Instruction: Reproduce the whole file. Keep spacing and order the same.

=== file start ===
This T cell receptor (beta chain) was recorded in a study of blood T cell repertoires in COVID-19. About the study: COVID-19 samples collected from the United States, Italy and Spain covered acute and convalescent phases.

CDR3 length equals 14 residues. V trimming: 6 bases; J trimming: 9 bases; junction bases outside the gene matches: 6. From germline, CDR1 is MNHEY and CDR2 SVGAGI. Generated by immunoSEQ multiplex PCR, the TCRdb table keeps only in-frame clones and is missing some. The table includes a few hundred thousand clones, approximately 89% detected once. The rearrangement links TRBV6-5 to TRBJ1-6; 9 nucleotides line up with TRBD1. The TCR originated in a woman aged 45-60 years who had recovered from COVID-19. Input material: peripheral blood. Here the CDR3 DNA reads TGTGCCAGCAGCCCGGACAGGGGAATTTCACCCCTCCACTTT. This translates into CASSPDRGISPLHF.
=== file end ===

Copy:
This T cell receptor (beta chain) was recorded in a study of blood T cell repertoires in COVID-19. About the study: COVID-19 samples collected from the United States, Italy and Spain covered acute and convalescent phases.

CDR3 length equals 14 residues. V trimming: 6 bases; J trimming: 9 bases; junction bases outside the gene matches: 6. From germline, CDR1 is MNHEY and CDR2 SVGAGI. Generated by immunoSEQ multiplex PCR, the TCRdb table keeps only in-frame clones and is missing some. The table includes a few hundred thousand clones, approximately 89% detected once. The rearrangement links TRBV6-5 to TRBJ1-6; 9 nucleotides line up with TRBD1. The TCR originated in a woman aged 45-60 years who had recovered from COVID-19. Input material: peripheral blood. Here the CDR3 DNA reads TGTGCCAGCAGCCCGGACAGGGGAATTTCACCCCTCCACTTT. This translates into CASSPDRGISPLHF.